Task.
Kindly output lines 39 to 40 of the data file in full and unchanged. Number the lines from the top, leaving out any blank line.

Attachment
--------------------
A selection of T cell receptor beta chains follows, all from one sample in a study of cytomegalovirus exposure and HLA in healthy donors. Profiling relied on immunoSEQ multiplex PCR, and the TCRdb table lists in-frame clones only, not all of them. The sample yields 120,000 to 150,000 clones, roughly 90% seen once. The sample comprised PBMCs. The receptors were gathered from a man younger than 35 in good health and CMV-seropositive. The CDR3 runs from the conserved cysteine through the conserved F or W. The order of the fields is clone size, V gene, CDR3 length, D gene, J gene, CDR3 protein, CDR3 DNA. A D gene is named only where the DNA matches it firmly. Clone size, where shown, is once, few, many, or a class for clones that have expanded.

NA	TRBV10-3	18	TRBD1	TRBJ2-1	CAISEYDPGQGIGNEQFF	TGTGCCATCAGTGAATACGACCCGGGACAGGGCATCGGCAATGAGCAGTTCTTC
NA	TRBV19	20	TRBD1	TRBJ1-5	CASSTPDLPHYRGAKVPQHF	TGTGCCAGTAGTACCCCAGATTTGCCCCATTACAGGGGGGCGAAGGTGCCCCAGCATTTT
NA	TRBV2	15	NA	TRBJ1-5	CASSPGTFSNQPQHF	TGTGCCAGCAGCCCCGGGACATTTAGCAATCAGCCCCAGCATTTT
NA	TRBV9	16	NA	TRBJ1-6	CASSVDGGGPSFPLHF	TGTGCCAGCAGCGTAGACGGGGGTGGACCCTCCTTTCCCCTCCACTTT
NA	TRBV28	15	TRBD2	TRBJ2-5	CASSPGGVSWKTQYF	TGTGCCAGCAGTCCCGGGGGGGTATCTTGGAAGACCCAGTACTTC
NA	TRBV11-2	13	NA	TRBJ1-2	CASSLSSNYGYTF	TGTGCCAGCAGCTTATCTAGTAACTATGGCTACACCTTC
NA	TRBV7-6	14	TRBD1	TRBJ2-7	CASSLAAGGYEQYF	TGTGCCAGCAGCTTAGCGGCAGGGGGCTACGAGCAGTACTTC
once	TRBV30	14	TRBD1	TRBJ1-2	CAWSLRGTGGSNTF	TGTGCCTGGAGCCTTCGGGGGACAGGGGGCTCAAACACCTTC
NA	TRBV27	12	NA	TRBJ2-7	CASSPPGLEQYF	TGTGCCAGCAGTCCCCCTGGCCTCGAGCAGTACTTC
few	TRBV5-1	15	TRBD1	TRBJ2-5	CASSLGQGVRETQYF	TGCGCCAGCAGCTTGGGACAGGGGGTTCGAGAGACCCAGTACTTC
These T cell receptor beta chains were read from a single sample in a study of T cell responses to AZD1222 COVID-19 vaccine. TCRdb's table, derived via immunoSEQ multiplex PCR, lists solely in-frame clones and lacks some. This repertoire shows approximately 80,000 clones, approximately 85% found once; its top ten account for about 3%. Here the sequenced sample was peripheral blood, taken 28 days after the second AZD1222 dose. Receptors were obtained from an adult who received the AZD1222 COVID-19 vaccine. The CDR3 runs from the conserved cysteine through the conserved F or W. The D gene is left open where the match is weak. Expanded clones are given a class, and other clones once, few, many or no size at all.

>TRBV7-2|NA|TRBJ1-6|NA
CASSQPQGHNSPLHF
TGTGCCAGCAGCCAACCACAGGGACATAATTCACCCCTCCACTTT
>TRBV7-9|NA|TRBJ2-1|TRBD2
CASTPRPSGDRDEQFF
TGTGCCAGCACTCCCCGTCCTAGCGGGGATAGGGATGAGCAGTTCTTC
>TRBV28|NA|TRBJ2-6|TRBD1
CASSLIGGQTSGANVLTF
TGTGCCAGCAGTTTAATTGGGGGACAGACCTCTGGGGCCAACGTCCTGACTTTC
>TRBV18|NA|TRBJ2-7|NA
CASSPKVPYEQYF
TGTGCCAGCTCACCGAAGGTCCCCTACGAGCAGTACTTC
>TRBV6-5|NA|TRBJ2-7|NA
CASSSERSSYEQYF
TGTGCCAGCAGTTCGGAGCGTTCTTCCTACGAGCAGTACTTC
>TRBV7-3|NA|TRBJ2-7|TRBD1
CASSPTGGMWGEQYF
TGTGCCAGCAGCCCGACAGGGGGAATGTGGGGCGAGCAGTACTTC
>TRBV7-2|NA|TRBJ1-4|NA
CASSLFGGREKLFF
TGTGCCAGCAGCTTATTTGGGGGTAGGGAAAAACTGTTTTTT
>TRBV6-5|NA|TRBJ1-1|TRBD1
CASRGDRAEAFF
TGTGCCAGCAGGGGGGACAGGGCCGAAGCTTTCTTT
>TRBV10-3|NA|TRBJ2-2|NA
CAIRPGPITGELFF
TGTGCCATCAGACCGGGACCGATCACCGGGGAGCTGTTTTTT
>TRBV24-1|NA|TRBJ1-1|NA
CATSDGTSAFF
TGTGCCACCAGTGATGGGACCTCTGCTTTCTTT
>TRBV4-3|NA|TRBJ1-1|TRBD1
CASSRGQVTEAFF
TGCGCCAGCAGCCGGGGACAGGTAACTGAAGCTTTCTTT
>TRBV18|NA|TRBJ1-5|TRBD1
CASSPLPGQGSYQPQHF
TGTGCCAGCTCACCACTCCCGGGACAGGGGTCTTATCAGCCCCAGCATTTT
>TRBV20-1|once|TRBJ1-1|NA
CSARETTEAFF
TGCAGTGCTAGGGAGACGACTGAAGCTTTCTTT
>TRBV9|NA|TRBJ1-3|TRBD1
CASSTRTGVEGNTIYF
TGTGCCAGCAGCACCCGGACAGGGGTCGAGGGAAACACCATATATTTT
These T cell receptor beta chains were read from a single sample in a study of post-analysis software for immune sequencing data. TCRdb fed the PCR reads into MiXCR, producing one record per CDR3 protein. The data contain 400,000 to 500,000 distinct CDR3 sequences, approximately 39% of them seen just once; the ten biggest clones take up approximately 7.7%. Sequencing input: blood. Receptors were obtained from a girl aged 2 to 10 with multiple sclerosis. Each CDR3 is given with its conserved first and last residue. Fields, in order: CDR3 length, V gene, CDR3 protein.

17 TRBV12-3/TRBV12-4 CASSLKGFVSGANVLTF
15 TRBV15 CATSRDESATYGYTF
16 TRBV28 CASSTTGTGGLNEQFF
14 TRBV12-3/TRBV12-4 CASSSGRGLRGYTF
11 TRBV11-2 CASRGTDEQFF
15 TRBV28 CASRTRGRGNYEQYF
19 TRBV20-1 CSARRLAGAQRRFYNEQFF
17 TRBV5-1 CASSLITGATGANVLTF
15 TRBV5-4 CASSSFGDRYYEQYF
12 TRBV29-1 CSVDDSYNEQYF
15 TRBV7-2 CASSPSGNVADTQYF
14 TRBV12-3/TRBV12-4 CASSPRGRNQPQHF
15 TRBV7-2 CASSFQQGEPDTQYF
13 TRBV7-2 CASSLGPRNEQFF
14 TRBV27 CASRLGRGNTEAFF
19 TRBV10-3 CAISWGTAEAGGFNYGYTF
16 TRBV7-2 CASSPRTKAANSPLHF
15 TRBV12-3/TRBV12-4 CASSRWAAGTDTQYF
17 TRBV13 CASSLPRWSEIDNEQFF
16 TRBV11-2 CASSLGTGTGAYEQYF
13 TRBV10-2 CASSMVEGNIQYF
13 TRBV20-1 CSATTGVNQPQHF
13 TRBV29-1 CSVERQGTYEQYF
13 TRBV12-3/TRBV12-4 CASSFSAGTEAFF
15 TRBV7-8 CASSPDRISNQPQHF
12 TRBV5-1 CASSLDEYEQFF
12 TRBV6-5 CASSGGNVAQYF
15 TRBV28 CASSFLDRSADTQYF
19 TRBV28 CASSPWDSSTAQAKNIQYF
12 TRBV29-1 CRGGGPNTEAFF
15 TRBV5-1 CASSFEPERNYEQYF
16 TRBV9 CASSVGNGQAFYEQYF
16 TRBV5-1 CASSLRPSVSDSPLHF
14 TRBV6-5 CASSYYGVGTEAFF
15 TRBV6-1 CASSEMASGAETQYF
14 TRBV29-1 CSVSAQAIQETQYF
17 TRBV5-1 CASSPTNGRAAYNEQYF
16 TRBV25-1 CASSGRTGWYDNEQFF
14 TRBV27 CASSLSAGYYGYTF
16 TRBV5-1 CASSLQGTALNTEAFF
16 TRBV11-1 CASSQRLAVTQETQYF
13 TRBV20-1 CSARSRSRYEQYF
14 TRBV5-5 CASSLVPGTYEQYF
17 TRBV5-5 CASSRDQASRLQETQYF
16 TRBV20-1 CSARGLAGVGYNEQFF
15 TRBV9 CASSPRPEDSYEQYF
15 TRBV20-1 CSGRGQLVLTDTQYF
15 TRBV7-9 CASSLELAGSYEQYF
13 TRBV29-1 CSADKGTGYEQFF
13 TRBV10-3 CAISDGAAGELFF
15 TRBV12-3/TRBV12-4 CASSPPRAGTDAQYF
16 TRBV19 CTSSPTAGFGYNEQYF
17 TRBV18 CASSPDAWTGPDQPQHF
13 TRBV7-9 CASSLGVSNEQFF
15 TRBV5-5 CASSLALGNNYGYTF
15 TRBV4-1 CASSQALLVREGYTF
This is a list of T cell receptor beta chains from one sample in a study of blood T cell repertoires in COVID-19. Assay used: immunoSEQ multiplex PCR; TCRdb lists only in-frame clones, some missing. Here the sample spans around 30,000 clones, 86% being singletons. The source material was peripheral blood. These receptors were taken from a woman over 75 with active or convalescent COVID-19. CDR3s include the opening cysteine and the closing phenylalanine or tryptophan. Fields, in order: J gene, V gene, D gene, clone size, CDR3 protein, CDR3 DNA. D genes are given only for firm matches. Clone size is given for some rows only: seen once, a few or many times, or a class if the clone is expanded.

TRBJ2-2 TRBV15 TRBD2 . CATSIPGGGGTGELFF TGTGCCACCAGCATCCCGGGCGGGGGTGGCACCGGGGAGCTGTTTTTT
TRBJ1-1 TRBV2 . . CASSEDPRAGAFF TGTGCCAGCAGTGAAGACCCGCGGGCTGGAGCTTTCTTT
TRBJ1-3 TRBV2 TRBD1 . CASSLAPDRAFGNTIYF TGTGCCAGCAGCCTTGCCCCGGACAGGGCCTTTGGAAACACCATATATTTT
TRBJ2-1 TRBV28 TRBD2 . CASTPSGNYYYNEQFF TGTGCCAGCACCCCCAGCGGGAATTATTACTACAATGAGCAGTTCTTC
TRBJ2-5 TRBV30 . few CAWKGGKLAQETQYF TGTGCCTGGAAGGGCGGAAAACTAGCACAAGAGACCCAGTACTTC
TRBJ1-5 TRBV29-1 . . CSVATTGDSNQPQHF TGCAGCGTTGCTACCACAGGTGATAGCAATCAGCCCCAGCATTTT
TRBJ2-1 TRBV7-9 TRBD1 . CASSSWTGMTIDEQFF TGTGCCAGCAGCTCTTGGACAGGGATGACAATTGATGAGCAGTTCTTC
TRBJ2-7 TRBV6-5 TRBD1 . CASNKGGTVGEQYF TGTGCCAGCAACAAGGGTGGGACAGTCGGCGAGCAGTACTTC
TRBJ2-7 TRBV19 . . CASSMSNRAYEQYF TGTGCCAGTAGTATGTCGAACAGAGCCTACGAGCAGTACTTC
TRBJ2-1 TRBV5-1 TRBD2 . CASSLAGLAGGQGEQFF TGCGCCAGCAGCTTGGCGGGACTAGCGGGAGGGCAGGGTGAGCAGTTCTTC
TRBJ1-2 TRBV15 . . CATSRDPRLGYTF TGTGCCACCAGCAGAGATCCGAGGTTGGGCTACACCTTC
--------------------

TGTGCCATCAGACCGGGACCGATCACCGGGGAGCTGTTTTTT
>TRBV24-1|NA|TRBJ1-1|NA